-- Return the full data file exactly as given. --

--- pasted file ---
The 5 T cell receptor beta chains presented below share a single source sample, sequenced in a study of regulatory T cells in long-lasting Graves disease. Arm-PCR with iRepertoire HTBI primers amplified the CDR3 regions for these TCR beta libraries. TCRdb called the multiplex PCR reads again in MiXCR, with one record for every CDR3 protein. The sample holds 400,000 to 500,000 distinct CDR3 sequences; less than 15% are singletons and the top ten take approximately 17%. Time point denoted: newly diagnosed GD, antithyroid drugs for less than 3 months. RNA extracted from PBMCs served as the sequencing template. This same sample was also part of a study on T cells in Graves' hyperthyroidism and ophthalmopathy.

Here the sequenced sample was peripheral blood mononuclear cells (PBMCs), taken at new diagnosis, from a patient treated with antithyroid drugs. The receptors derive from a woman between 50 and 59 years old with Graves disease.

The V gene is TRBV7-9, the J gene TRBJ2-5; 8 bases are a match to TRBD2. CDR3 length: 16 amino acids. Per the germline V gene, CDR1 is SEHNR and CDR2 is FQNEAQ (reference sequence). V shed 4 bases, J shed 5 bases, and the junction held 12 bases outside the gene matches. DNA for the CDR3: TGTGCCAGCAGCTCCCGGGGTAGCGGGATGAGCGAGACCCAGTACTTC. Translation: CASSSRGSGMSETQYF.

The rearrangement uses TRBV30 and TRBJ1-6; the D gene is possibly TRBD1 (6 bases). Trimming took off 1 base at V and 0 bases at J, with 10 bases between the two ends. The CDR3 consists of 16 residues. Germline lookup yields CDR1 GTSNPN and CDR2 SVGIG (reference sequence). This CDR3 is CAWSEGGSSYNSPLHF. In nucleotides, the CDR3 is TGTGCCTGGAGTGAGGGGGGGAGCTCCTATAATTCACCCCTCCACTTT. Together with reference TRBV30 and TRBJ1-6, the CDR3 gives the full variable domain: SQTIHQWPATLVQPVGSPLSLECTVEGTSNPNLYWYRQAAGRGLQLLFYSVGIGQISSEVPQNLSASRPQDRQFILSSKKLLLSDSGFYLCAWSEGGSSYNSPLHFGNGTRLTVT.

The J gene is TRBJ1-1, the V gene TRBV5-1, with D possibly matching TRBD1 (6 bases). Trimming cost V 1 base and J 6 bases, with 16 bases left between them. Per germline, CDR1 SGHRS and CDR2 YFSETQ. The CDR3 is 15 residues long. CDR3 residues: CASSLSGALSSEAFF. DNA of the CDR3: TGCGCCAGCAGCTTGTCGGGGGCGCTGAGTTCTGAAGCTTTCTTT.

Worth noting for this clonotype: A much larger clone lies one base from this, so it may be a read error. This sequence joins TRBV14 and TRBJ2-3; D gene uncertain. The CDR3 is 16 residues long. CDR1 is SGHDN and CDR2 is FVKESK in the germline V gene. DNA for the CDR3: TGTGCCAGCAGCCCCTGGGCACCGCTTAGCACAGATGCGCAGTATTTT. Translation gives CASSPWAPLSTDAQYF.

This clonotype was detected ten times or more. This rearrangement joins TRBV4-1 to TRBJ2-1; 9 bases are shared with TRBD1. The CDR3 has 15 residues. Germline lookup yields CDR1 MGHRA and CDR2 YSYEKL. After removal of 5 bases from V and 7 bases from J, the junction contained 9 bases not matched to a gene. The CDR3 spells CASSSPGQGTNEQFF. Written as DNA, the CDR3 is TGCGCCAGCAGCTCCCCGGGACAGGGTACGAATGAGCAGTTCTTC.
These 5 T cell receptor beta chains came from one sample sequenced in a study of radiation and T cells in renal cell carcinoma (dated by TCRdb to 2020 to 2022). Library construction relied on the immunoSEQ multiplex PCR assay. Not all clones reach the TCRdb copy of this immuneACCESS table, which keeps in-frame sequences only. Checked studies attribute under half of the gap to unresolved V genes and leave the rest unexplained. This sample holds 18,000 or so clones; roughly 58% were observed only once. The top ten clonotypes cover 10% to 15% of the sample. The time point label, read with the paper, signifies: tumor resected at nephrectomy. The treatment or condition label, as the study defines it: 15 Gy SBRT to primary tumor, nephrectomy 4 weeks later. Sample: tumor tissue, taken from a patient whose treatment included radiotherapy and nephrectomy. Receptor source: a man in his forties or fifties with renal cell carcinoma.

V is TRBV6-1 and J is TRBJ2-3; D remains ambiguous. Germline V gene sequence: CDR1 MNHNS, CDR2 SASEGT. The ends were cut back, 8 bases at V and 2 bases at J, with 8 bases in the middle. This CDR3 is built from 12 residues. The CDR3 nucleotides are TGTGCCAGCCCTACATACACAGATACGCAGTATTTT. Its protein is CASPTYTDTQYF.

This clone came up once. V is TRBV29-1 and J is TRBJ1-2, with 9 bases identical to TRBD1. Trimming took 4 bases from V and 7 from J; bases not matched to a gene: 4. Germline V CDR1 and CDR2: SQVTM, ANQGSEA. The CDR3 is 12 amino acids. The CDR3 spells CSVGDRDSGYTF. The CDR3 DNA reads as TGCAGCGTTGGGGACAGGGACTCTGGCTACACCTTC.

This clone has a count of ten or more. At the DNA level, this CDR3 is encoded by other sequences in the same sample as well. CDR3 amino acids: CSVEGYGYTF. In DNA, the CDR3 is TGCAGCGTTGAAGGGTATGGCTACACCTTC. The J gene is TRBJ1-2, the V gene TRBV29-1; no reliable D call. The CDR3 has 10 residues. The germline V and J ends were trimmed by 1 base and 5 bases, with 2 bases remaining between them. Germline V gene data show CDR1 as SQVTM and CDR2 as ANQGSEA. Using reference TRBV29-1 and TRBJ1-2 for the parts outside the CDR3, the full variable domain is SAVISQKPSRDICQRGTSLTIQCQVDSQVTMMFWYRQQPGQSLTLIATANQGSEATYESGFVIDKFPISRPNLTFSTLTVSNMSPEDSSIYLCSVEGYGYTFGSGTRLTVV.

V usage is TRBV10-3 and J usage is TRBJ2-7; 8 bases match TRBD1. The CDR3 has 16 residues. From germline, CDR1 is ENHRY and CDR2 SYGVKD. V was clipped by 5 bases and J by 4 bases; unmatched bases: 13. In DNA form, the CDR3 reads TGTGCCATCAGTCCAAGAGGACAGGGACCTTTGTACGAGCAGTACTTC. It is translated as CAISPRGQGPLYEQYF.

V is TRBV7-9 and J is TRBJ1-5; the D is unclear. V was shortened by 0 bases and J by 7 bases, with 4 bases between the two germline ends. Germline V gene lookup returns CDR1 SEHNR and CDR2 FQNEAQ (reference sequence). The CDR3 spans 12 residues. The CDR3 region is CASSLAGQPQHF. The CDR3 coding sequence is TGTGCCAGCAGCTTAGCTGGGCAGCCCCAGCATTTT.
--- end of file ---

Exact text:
The 5 T cell receptor beta chains presented below share a single source sample, sequenced in a study of regulatory T cells in long-lasting Graves disease. Arm-PCR with iRepertoire HTBI primers amplified the CDR3 regions for these TCR beta libraries. TCRdb called the multiplex PCR reads again in MiXCR, with one record for every CDR3 protein. The sample holds 400,000 to 500,000 distinct CDR3 sequences; less than 15% are singletons and the top ten take approximately 17%. Time point denoted: newly diagnosed GD, antithyroid drugs for less than 3 months. RNA extracted from PBMCs served as the sequencing template. This same sample was also part of a study on T cells in Graves' hyperthyroidism and ophthalmopathy.

Here the sequenced sample was peripheral blood mononuclear cells (PBMCs), taken at new diagnosis, from a patient treated with antithyroid drugs. The receptors derive from a woman between 50 and 59 years old with Graves disease.

The V gene is TRBV7-9, the J gene TRBJ2-5; 8 bases are a match to TRBD2. CDR3 length: 16 amino acids. Per the germline V gene, CDR1 is SEHNR and CDR2 is FQNEAQ (reference sequence). V shed 4 bases, J shed 5 bases, and the junction held 12 bases outside the gene matches. DNA for the CDR3: TGTGCCAGCAGCTCCCGGGGTAGCGGGATGAGCGAGACCCAGTACTTC. Translation: CASSSRGSGMSETQYF.

The rearrangement uses TRBV30 and TRBJ1-6; the D gene is possibly TRBD1 (6 bases). Trimming took off 1 base at V and 0 bases at J, with 10 bases between the two ends. The CDR3 consists of 16 residues. Germline lookup yields CDR1 GTSNPN and CDR2 SVGIG (reference sequence). This CDR3 is CAWSEGGSSYNSPLHF. In nucleotides, the CDR3 is TGTGCCTGGAGTGAGGGGGGGAGCTCCTATAATTCACCCCTCCACTTT. Together with reference TRBV30 and TRBJ1-6, the CDR3 gives the full variable domain: SQTIHQWPATLVQPVGSPLSLECTVEGTSNPNLYWYRQAAGRGLQLLFYSVGIGQISSEVPQNLSASRPQDRQFILSSKKLLLSDSGFYLCAWSEGGSSYNSPLHFGNGTRLTVT.

The J gene is TRBJ1-1, the V gene TRBV5-1, with D possibly matching TRBD1 (6 bases). Trimming cost V 1 base and J 6 bases, with 16 bases left between them. Per germline, CDR1 SGHRS and CDR2 YFSETQ. The CDR3 is 15 residues long. CDR3 residues: CASSLSGALSSEAFF. DNA of the CDR3: TGCGCCAGCAGCTTGTCGGGGGCGCTGAGTTCTGAAGCTTTCTTT.

Worth noting for this clonotype: A much larger clone lies one base from this, so it may be a read error. This sequence joins TRBV14 and TRBJ2-3; D gene uncertain. The CDR3 is 16 residues long. CDR1 is SGHDN and CDR2 is FVKESK in the germline V gene. DNA for the CDR3: TGTGCCAGCAGCCCCTGGGCACCGCTTAGCACAGATGCGCAGTATTTT. Translation gives CASSPWAPLSTDAQYF.

This clonotype was detected ten times or more. This rearrangement joins TRBV4-1 to TRBJ2-1; 9 bases are shared with TRBD1. The CDR3 has 15 residues. Germline lookup yields CDR1 MGHRA and CDR2 YSYEKL. After removal of 5 bases from V and 7 bases from J, the junction contained 9 bases not matched to a gene. The CDR3 spells CASSSPGQGTNEQFF. Written as DNA, the CDR3 is TGCGCCAGCAGCTCCCCGGGACAGGGTACGAATGAGCAGTTCTTC.
These 5 T cell receptor beta chains came from one sample sequenced in a study of radiation and T cells in renal cell carcinoma (dated by TCRdb to 2020 to 2022). Library construction relied on the immunoSEQ multiplex PCR assay. Not all clones reach the TCRdb copy of this immuneACCESS table, which keeps in-frame sequences only. Checked studies attribute under half of the gap to unresolved V genes and leave the rest unexplained. This sample holds 18,000 or so clones; roughly 58% were observed only once. The top ten clonotypes cover 10% to 15% of the sample. The time point label, read with the paper, signifies: tumor resected at nephrectomy. The treatment or condition label, as the study defines it: 15 Gy SBRT to primary tumor, nephrectomy 4 weeks later. Sample: tumor tissue, taken from a patient whose treatment included radiotherapy and nephrectomy. Receptor source: a man in his forties or fifties with renal cell carcinoma.

V is TRBV6-1 and J is TRBJ2-3; D remains ambiguous. Germline V gene sequence: CDR1 MNHNS, CDR2 SASEGT. The ends were cut back, 8 bases at V and 2 bases at J, with 8 bases in the middle. This CDR3 is built from 12 residues. The CDR3 nucleotides are TGTGCCAGCCCTACATACACAGATACGCAGTATTTT. Its protein is CASPTYTDTQYF.

This clone came up once. V is TRBV29-1 and J is TRBJ1-2, with 9 bases identical to TRBD1. Trimming took 4 bases from V and 7 from J; bases not matched to a gene: 4. Germline V CDR1 and CDR2: SQVTM, ANQGSEA. The CDR3 is 12 amino acids. The CDR3 spells CSVGDRDSGYTF. The CDR3 DNA reads as TGCAGCGTTGGGGACAGGGACTCTGGCTACACCTTC.

This clone has a count of ten or more. At the DNA level, this CDR3 is encoded by other sequences in the same sample as well. CDR3 amino acids: CSVEGYGYTF. In DNA, the CDR3 is TGCAGCGTTGAAGGGTATGGCTACACCTTC. The J gene is TRBJ1-2, the V gene TRBV29-1; no reliable D call. The CDR3 has 10 residues. The germline V and J ends were trimmed by 1 base and 5 bases, with 2 bases remaining between them. Germline V gene data show CDR1 as SQVTM and CDR2 as ANQGSEA. Using reference TRBV29-1 and TRBJ1-2 for the parts outside the CDR3, the full variable domain is SAVISQKPSRDICQRGTSLTIQCQVDSQVTMMFWYRQQPGQSLTLIATANQGSEATYESGFVIDKFPISRPNLTFSTLTVSNMSPEDSSIYLCSVEGYGYTFGSGTRLTVV.

V usage is TRBV10-3 and J usage is TRBJ2-7; 8 bases match TRBD1. The CDR3 has 16 residues. From germline, CDR1 is ENHRY and CDR2 SYGVKD. V was clipped by 5 bases and J by 4 bases; unmatched bases: 13. In DNA form, the CDR3 reads TGTGCCATCAGTCCAAGAGGACAGGGACCTTTGTACGAGCAGTACTTC. It is translated as CAISPRGQGPLYEQYF.

V is TRBV7-9 and J is TRBJ1-5; the D is unclear. V was shortened by 0 bases and J by 7 bases, with 4 bases between the two germline ends. Germline V gene lookup returns CDR1 SEHNR and CDR2 FQNEAQ (reference sequence). The CDR3 spans 12 residues. The CDR3 region is CASSLAGQPQHF. The CDR3 coding sequence is TGTGCCAGCAGCTTAGCTGGGCAGCCCCAGCATTTT.